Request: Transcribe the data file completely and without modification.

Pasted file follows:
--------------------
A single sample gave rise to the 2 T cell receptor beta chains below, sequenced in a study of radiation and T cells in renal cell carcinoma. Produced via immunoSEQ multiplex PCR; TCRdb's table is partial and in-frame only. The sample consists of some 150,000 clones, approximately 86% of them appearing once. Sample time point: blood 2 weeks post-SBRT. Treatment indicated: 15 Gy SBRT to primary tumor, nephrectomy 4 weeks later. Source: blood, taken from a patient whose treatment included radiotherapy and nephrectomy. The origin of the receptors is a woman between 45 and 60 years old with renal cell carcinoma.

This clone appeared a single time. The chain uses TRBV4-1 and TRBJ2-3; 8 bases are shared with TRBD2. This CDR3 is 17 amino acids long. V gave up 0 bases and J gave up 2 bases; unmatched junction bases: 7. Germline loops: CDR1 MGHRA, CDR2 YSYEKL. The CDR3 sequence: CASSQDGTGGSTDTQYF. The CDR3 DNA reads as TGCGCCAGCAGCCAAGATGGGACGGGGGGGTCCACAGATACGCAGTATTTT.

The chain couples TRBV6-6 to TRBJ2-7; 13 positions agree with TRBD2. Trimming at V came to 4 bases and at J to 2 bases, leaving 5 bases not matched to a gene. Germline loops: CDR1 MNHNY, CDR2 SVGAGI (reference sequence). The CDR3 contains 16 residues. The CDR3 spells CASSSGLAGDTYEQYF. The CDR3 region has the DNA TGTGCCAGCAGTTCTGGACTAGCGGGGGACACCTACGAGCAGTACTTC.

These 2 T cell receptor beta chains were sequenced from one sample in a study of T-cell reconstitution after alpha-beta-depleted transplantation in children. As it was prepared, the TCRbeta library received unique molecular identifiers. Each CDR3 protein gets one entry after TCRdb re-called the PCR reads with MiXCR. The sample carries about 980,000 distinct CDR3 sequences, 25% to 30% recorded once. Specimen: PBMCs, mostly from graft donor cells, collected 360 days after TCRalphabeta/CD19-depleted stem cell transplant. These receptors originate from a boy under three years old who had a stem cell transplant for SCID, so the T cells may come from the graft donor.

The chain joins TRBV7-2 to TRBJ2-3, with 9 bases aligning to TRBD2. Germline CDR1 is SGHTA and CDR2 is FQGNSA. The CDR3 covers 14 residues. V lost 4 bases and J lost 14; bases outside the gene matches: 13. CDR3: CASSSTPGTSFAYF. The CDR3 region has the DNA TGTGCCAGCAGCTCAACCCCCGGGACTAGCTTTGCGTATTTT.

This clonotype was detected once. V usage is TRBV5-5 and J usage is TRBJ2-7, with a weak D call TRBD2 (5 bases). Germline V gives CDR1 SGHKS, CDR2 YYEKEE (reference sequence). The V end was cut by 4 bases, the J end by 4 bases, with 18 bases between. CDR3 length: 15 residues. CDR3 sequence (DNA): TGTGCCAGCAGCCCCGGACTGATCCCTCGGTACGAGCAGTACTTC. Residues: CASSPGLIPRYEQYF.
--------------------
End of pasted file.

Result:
A single sample gave rise to the 2 T cell receptor beta chains below, sequenced in a study of radiation and T cells in renal cell carcinoma. Produced via immunoSEQ multiplex PCR; TCRdb's table is partial and in-frame only. The sample consists of some 150,000 clones, approximately 86% of them appearing once. Sample time point: blood 2 weeks post-SBRT. Treatment indicated: 15 Gy SBRT to primary tumor, nephrectomy 4 weeks later. Source: blood, taken from a patient whose treatment included radiotherapy and nephrectomy. The origin of the receptors is a woman between 45 and 60 years old with renal cell carcinoma.

This clone appeared a single time. The chain uses TRBV4-1 and TRBJ2-3; 8 bases are shared with TRBD2. This CDR3 is 17 amino acids long. V gave up 0 bases and J gave up 2 bases; unmatched junction bases: 7. Germline loops: CDR1 MGHRA, CDR2 YSYEKL. The CDR3 sequence: CASSQDGTGGSTDTQYF. The CDR3 DNA reads as TGCGCCAGCAGCCAAGATGGGACGGGGGGGTCCACAGATACGCAGTATTTT.

The chain couples TRBV6-6 to TRBJ2-7; 13 positions agree with TRBD2. Trimming at V came to 4 bases and at J to 2 bases, leaving 5 bases not matched to a gene. Germline loops: CDR1 MNHNY, CDR2 SVGAGI (reference sequence). The CDR3 contains 16 residues. The CDR3 spells CASSSGLAGDTYEQYF. The CDR3 region has the DNA TGTGCCAGCAGTTCTGGACTAGCGGGGGACACCTACGAGCAGTACTTC.

These 2 T cell receptor beta chains were sequenced from one sample in a study of T-cell reconstitution after alpha-beta-depleted transplantation in children. As it was prepared, the TCRbeta library received unique molecular identifiers. Each CDR3 protein gets one entry after TCRdb re-called the PCR reads with MiXCR. The sample carries about 980,000 distinct CDR3 sequences, 25% to 30% recorded once. Specimen: PBMCs, mostly from graft donor cells, collected 360 days after TCRalphabeta/CD19-depleted stem cell transplant. These receptors originate from a boy under three years old who had a stem cell transplant for SCID, so the T cells may come from the graft donor.

The chain joins TRBV7-2 to TRBJ2-3, with 9 bases aligning to TRBD2. Germline CDR1 is SGHTA and CDR2 is FQGNSA. The CDR3 covers 14 residues. V lost 4 bases and J lost 14; bases outside the gene matches: 13. CDR3: CASSSTPGTSFAYF. The CDR3 region has the DNA TGTGCCAGCAGCTCAACCCCCGGGACTAGCTTTGCGTATTTT.

This clonotype was detected once. V usage is TRBV5-5 and J usage is TRBJ2-7, with a weak D call TRBD2 (5 bases). Germline V gives CDR1 SGHKS, CDR2 YYEKEE (reference sequence). The V end was cut by 4 bases, the J end by 4 bases, with 18 bases between. CDR3 length: 15 residues. CDR3 sequence (DNA): TGTGCCAGCAGCCCCGGACTGATCCCTCGGTACGAGCAGTACTTC. Residues: CASSPGLIPRYEQYF.